One of the many other symptoms of Autism is not feeling pain the same way we do. His decreased sensory ability becomes the most evident when he gets sick. There was a period of time when he kept throwing up and overheating while running. When we took him to the doctor and found out he has asthma! He didn’t feel the tightness like we would; so I live in a constant state of terror! I never let him leave my sight.

His never leaving my sight began to show me other quirks of his condition I had never noticed before. Everything he does is in straight lines, and I do mean everything. He likes to look at the underside of things to see how they are made. He doesn’t roll any of his cars or trains, he sits instead and spins their wheels watching how they work. He likes comfort, and will sit in positions that put pressure on his shoulders.

Gabe’s speech therapist recommended that since he could not speak to me, I should start learning sign language. I learned it as fast as I could, and I encouraged my family to do the same. I continued to speak all the time, but I also now had signs to go with it too. When he would mimic me in either form I’d scream and dance! He loved watching me be “crazy” and it encouraged him to do more. We started seeing differences in his speech with various occupational therapies working for him and things took off! We started him in a special needs pre-preschool at three and half years old and he began to thrive.

During this time, I experienced such mixed emotions! I felt hope and joy, yes, but also guilt. I went to bed every night thinking why didn’t I do more? Why didn’t I take advantage of that time and do more speech exercises instead of stopping to read an article or do something for myself? I begin fighting with my husband because I didn’t feel like he was taking everything as serious as I was and it hurt me. I got angry at him for not learning sign language as fast as I was and not helping me with the occupational therapy exercises. I felt inadequacy more and more until I could hardly stand it, and my marriage was a mess. Then, I met an angel. Having been through a similar experience, she said that the reason her marriage didn’t work when she found out her son would forever need help, was because she hadn’t given her husband the chance. She wanted him to be like her and not parent like he was meant to. We all are supposed to give different things and knowledge to our kids, and when we feel like we are the only ones who are doing this right, then we are cheating the other parent out of their chance.

Gabe’s growth began slowly. When he first said “Mama” to me, he was four. I cried for hours, no exaggeration. I’m crying now remembering it! He said “I love you” when he was four and half. I screamed with joy! He was able to jump with both feet off the ground when he was five, something he absolutely could not get his brain to let him do before. At six, he started speaking. We began to notice that his words would change in sound even though they were the same words. What would come out correctly as “cat”, the first time, would then come out as “fah”, the second time around. We learned he had a speech impediment called Oral Apraxia that he would likely suffer from permanently. Then, he graduated from Occupational therapy and there was so much relief, it is hard to put into words. Driving to therapy three times a week had been taking it’s toll on us financially, and was stretching our ability to do anything else to the point of impossible.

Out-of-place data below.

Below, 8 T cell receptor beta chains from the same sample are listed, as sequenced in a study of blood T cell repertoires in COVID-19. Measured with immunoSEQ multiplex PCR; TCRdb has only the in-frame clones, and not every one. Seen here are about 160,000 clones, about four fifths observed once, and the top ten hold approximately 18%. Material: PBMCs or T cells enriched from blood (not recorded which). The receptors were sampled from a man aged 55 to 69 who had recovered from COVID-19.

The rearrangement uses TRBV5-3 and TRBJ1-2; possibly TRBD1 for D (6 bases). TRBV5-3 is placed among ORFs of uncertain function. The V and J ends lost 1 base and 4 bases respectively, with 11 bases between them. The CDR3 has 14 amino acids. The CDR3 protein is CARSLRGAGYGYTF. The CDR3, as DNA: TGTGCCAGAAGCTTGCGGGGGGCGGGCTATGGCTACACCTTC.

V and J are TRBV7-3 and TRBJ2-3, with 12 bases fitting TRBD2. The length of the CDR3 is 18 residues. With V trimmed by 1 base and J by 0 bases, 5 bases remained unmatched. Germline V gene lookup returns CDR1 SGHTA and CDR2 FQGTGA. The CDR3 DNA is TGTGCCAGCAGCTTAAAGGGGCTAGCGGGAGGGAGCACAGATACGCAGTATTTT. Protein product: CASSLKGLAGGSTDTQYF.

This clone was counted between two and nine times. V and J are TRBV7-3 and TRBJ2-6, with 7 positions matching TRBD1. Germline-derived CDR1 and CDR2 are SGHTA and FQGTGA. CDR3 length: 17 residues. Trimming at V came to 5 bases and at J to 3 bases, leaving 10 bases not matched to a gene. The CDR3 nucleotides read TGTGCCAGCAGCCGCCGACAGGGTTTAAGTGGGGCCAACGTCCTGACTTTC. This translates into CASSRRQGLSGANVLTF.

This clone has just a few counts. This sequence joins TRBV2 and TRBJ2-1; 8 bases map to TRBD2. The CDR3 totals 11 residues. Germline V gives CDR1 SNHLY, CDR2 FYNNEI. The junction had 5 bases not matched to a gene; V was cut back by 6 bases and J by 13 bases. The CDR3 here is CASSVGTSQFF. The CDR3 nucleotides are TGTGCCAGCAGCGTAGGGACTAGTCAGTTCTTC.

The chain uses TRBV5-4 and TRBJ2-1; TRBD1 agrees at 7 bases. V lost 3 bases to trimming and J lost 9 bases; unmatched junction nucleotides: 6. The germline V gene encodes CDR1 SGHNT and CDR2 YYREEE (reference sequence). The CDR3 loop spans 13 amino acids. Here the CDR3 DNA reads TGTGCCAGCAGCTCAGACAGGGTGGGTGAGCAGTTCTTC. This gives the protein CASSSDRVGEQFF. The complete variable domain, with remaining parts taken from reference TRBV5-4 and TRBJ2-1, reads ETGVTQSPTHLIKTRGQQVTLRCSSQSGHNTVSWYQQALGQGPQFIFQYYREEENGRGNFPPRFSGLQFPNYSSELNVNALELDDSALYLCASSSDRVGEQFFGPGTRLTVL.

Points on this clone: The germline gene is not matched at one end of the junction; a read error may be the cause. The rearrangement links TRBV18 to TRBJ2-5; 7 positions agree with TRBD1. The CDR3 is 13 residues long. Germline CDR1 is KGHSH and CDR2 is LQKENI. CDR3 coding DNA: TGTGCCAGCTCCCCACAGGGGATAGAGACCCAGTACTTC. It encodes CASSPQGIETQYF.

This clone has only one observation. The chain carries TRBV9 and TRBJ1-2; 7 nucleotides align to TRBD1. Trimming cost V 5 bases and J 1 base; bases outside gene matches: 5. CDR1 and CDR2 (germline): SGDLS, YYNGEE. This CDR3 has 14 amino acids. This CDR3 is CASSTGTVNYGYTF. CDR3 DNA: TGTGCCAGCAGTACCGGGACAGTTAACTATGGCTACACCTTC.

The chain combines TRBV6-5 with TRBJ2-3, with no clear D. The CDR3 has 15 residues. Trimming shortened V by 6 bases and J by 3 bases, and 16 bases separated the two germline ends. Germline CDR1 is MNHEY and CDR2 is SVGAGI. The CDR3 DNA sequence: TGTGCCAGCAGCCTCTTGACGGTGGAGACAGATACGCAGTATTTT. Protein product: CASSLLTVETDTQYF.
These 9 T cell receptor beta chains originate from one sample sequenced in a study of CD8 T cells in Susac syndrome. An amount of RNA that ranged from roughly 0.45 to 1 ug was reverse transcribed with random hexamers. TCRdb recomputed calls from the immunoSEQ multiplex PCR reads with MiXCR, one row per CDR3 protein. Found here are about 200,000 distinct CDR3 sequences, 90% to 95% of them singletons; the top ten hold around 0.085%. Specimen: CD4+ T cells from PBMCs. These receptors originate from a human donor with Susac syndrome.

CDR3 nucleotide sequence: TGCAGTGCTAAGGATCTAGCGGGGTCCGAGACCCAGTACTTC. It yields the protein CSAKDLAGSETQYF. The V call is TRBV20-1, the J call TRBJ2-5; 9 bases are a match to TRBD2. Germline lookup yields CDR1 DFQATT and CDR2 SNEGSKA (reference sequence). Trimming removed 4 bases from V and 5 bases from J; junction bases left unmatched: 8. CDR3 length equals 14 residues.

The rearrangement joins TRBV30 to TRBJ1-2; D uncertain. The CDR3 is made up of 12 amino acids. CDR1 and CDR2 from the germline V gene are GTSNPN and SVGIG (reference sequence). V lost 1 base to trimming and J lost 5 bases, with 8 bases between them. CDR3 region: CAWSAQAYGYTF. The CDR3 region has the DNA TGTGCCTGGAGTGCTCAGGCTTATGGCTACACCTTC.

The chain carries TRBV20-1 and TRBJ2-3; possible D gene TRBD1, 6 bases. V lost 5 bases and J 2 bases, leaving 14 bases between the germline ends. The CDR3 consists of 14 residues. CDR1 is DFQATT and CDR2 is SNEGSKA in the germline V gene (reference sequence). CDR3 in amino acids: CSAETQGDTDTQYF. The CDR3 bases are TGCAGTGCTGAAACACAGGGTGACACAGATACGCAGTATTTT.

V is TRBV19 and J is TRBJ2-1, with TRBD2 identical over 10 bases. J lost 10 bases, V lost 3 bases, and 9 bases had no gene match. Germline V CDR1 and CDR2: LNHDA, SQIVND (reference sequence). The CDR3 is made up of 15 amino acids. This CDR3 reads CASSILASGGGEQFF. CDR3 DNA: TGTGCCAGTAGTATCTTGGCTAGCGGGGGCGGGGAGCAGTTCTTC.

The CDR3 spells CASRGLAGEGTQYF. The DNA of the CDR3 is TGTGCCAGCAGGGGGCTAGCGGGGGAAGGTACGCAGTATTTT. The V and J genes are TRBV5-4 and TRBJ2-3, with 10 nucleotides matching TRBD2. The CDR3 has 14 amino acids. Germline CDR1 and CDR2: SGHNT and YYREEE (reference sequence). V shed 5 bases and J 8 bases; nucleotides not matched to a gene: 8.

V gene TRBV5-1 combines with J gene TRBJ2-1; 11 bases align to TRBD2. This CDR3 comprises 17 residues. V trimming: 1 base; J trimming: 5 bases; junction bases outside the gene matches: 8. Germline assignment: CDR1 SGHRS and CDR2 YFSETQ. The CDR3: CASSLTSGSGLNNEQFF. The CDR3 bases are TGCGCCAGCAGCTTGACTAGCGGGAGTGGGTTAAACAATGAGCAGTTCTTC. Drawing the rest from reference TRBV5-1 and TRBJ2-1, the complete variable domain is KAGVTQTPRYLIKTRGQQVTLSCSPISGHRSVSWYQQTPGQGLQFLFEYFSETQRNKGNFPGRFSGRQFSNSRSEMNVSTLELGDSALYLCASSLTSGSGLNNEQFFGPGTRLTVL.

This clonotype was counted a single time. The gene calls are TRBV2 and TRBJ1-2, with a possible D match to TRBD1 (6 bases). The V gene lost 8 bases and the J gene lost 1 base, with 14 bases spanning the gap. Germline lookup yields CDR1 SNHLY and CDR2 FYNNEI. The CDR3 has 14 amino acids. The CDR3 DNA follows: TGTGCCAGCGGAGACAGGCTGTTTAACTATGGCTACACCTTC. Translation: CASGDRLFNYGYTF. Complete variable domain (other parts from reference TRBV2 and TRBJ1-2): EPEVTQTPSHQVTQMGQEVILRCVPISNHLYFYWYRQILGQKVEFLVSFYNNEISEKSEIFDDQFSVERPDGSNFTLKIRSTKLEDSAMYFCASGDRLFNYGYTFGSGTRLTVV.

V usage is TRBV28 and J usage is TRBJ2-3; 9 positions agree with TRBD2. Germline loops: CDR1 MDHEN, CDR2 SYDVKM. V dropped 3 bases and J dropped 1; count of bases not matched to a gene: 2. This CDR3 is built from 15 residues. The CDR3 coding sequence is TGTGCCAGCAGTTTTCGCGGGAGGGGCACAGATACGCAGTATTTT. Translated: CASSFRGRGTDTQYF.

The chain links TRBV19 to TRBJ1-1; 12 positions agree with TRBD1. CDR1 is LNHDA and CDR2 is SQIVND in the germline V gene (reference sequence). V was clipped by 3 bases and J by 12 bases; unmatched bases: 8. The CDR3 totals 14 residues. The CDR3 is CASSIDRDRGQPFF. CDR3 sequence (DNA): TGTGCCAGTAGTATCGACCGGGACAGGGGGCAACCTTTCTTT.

Bullying began for him at age seven. They teased him about his speech and they took advantage of his naive thinking. The adults at school did not do a good job watching out for him and I became angry with my helplessness. I was so frustrated with my inability to be there to prevent him from being hurt. He began Tae Kwon Do, offering him a sense of strength. Even to this day though, he is still uncomfortable around many of his bullies. The worst part about all of it for me, was that he couldn’t always tell me! He couldn’t always get the story into the right sequence to be able to get it out. My heart was being torn right along with his!

Which brings us to today. Now eight, Gabe has a higher reading level than all of his peers in first grade. After having to repeat kindergarten (he just wasn’t ready to move on), he has flown! He is a genius in math, reading, mazes, mechanics and story telling. He constantly amazes me with his legos and the stories he writes. The pride I feel in how far he’s come cannot be described!

Looking back on that day I had felt so much grief, it was a heavy mile marker, but also one I needed to experience to help my son. With every mile I have grown in strength, and excelled through my pain. I have helped him progress with every agonizing step. I have become a person others in the Autism community seek help from- and I can help! I can share my experiences and I can reassure others that if you don’t give up, if you really dig in and work, they can do it. Children with autism will succeed and willexceed your expectations. More than anything, they will amazingly inspire all who are around them. Gabe has been through so much; we all have as a family. The relationship between my husband and I has been tested, but it has only affirmed as soulmates. We are all stronger because of Gabe.

Puzzle pieces are the perfect symbol for Autism awareness. Always beautiful, but often a little challenging to figure out in the process. The pieces can be hard to find sometimes. What I do know however, is that if we keep working together and trying, Gabe, and others like him, are going to make some amazing pictures.